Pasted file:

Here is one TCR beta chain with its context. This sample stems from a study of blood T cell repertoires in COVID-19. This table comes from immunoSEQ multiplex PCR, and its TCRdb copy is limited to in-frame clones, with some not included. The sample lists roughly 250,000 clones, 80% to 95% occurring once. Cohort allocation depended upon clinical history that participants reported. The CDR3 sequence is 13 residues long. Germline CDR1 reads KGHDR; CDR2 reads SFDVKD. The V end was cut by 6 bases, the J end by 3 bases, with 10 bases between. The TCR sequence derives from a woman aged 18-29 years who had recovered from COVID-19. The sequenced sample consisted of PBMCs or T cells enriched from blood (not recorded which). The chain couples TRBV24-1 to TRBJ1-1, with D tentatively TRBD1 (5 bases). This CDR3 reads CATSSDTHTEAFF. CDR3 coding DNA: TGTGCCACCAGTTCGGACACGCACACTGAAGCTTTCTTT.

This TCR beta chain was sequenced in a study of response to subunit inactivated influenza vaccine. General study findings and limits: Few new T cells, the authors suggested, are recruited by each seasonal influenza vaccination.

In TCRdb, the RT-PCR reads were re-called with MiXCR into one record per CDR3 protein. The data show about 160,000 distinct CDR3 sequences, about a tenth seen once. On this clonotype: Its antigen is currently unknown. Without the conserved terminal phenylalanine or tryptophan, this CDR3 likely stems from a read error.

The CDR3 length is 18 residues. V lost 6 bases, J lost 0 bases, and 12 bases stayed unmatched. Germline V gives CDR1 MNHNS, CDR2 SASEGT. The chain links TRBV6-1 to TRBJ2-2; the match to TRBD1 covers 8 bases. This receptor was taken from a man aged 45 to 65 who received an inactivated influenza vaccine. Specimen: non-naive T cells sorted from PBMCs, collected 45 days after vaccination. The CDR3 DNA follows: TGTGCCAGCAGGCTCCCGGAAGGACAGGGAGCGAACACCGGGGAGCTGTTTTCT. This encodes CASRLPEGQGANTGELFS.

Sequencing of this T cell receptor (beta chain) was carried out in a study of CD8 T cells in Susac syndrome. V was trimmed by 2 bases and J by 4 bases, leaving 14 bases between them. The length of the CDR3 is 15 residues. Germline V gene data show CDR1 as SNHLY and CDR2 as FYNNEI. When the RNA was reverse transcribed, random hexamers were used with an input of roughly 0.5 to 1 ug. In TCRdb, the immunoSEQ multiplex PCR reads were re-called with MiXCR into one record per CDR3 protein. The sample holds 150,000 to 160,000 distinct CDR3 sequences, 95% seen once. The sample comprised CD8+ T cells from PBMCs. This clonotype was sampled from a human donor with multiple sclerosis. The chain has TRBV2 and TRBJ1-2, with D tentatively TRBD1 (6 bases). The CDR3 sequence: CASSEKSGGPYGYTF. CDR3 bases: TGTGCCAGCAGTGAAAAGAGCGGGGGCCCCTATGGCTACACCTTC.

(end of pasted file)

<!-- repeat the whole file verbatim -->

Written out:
Here is one TCR beta chain with its context. This sample stems from a study of blood T cell repertoires in COVID-19. This table comes from immunoSEQ multiplex PCR, and its TCRdb copy is limited to in-frame clones, with some not included. The sample lists roughly 250,000 clones, 80% to 95% occurring once. Cohort allocation depended upon clinical history that participants reported. The CDR3 sequence is 13 residues long. Germline CDR1 reads KGHDR; CDR2 reads SFDVKD. The V end was cut by 6 bases, the J end by 3 bases, with 10 bases between. The TCR sequence derives from a woman aged 18-29 years who had recovered from COVID-19. The sequenced sample consisted of PBMCs or T cells enriched from blood (not recorded which). The chain couples TRBV24-1 to TRBJ1-1, with D tentatively TRBD1 (5 bases). This CDR3 reads CATSSDTHTEAFF. CDR3 coding DNA: TGTGCCACCAGTTCGGACACGCACACTGAAGCTTTCTTT.

This TCR beta chain was sequenced in a study of response to subunit inactivated influenza vaccine. General study findings and limits: Few new T cells, the authors suggested, are recruited by each seasonal influenza vaccination.

In TCRdb, the RT-PCR reads were re-called with MiXCR into one record per CDR3 protein. The data show about 160,000 distinct CDR3 sequences, about a tenth seen once. On this clonotype: Its antigen is currently unknown. Without the conserved terminal phenylalanine or tryptophan, this CDR3 likely stems from a read error.

The CDR3 length is 18 residues. V lost 6 bases, J lost 0 bases, and 12 bases stayed unmatched. Germline V gives CDR1 MNHNS, CDR2 SASEGT. The chain links TRBV6-1 to TRBJ2-2; the match to TRBD1 covers 8 bases. This receptor was taken from a man aged 45 to 65 who received an inactivated influenza vaccine. Specimen: non-naive T cells sorted from PBMCs, collected 45 days after vaccination. The CDR3 DNA follows: TGTGCCAGCAGGCTCCCGGAAGGACAGGGAGCGAACACCGGGGAGCTGTTTTCT. This encodes CASRLPEGQGANTGELFS.

Sequencing of this T cell receptor (beta chain) was carried out in a study of CD8 T cells in Susac syndrome. V was trimmed by 2 bases and J by 4 bases, leaving 14 bases between them. The length of the CDR3 is 15 residues. Germline V gene data show CDR1 as SNHLY and CDR2 as FYNNEI. When the RNA was reverse transcribed, random hexamers were used with an input of roughly 0.5 to 1 ug. In TCRdb, the immunoSEQ multiplex PCR reads were re-called with MiXCR into one record per CDR3 protein. The sample holds 150,000 to 160,000 distinct CDR3 sequences, 95% seen once. The sample comprised CD8+ T cells from PBMCs. This clonotype was sampled from a human donor with multiple sclerosis. The chain has TRBV2 and TRBJ1-2, with D tentatively TRBD1 (6 bases). The CDR3 sequence: CASSEKSGGPYGYTF. CDR3 bases: TGTGCCAGCAGTGAAAAGAGCGGGGGCCCCTATGGCTACACCTTC.